Why is it Called GOOD Friday?

Growing up, I was always confused about why the Christian church called this day Good Friday– the day that Jesus Christ was put to death. I knew the story: the blood, the nails, death on a cross, the method used for criminals. I had learned about crucifixion in gory detail, and how the one crucified would struggle to breathe in such a position, how Christ would have needed to lift his body weight just to get a breath– his body weight pressing against the spikes nailed through his feet. I knew about the hours of darkness, the quaking earth and breaking rocks. About the curtain of the temple being torn in half, top to bottom.

My family would go to a Good Friday service, the front of the sanctuary bearing a cross adorned with a drape of purple fabric. Sometimes we would hold a railroad spike in our hands. We would always take communion: a small tab of bread to represent Christ’s broken body, a small sip of grape juice to represent his blood.

And I would wonder: why is this good?

I remember as a passionate, deep-thinking, sensitive child thinking, I wish I could have stopped this nightmare.

My God had been ridiculed, beaten, and killed. Why was this good?


Friday is good because of Sunday.

Because Friday was not God losing the battle– it was part of the battle plan all along. It was a well-conceived, strategic move before the checkmate.

Because, as I said above, the curtain of the temple was torn in two— this represents our direct access to God, where before we needed a priestly intercessor.

No matter what it looked like on Friday– the end of the world, I’m sure many of Christ’s followers thought, and certainly the end of hope— Sunday was just around the corner. Sunday, the resurrection, the culmination, the checkmate, the victory. It was all part of a master plan, one that we– nearly 2000 years later– can see in full, even if our brothers and sisters at the time could not. We can see the rescue waiting just around the corner. We can say, This is good.


Years ago, I attended a conference where I heard a sermon by Louie Giglio that I will never forget. It profoundly moved me and helped to shape my worldview. The bottom line of it is this: when the bottom drops out of life, we can still have hope — because of the cross.

If you will do just one this for me this entire year, would you please watch 1 minute and 38 seconds of this sermon? I’d love to have you watch the entire thing, but please at least watch from 24:45 to 26:23.

From the foot of the cross, the cross appeared to be the worst thing– from the perspective of history, we Christians see it as the best.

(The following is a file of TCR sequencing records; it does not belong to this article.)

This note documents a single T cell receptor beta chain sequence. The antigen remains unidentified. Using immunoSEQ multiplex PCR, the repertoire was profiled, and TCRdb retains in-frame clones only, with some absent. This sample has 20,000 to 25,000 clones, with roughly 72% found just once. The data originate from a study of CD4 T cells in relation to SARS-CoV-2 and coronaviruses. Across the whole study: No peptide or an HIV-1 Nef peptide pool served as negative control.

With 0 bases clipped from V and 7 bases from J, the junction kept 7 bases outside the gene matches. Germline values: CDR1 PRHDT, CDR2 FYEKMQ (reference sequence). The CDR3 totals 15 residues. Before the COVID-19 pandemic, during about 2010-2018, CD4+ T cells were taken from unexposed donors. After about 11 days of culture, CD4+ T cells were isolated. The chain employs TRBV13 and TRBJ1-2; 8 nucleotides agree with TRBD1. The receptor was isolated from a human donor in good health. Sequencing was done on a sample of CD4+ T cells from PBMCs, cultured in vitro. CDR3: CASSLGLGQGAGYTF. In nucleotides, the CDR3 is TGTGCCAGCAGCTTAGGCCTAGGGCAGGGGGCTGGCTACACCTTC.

And we can trust that God is at work even in the times that are hardest. This is why I have hope.


This is so core to my identity that I put it into my book in the form of a parable.

Silas tells West that he believes that God is in control, even over the bad things, and she asks him why.

“Writers know that the climax comes before the resolution.” He was quiet for a second, then said, “Not just in fiction, either, West, but in real life too. How many times has the worst thing turned out to be necessary? Or even the best? Rescue wears masks, you know. It’s why people say it’s darkest before the dawn. Sometimes things take a long time to make sense. Could be years and years—or only a weekend. Or they might never make sense. But that doesn’t mean you stop trusting that the world is being rescued.”

Or only a weekend.

Good Friday, everyone. I’m looking forward to Sunday.

How/why does a good and all-powerful God allow bad things to happen?

In light of the recent shooting at the Connecticut elementary school, many people are asking this question.  Years ago at a youth workers’ conference in Atlanta, I heard one of the most stirring messages of my life, delivered by Louie Giglio, and I have never forgotten what he had to say there.  In fact, his message has taken up residence inside my heart so permanently that it made its way into the novel I’m writing.  Here’s an excerpt:

He moved so that he was sitting beside me, both our backs against the tower wall.  “You know, West, I believe that God is in control of everything.”

“Even over the bad things?”


“Death?  Disease?”




“Solipsism syndrome?”

The pause was brief.  “Yes.”

Why?” I asked.

“The cross,” he said simply, and when I didn’t answer, he took my hand in both of his and explained, “When Christ died, his followers looked at his bloody body on the cross and said, ‘That is the worst thing in the universe.’  The ugliest.  The most horrific.”

I nodded, prompting him to go on.

“After the resurrection, Christians say that same image was the most incredible, amazing thing in the universe,” he said.  “How is that possible?  How is it that one weekend separated the worst thing from being the best thing?”  He leaned his head back against the wall, looking up toward the tower roof.  “That is how I believe that God is in control of everything.”

One thought wrestled its way to the front of my mind, and I blurted out, “But why was it necessary?”

Silas frowned.  “Eden.  The fall of man,” he said.

I shook my head.  “Even that,” I said.  “If God is in control of everything—like you say—then why did humanity fall at all?  Why wouldn’t God just have life go on perfectly, like in the garden at the beginning?  He could have stopped Adam and Eve from ever screwing things up.”

“I think,” said Silas with a sincerity that almost frightened me, “that God favors redemption over perfection.”

“You mean … you mean, he prefers a rescue operation over having no need for one?” I asked.

“That,” said Silas, “is exactly what I mean.”

You can watch the sermon that so impacted my life below, and I hope that you will.  Forty-five minutes of your time is a small price to pay for such a life-changing message.  If you choose to watch, will you post your thoughts in the comments section below?  I’d love to start a healthy and friendly discussion.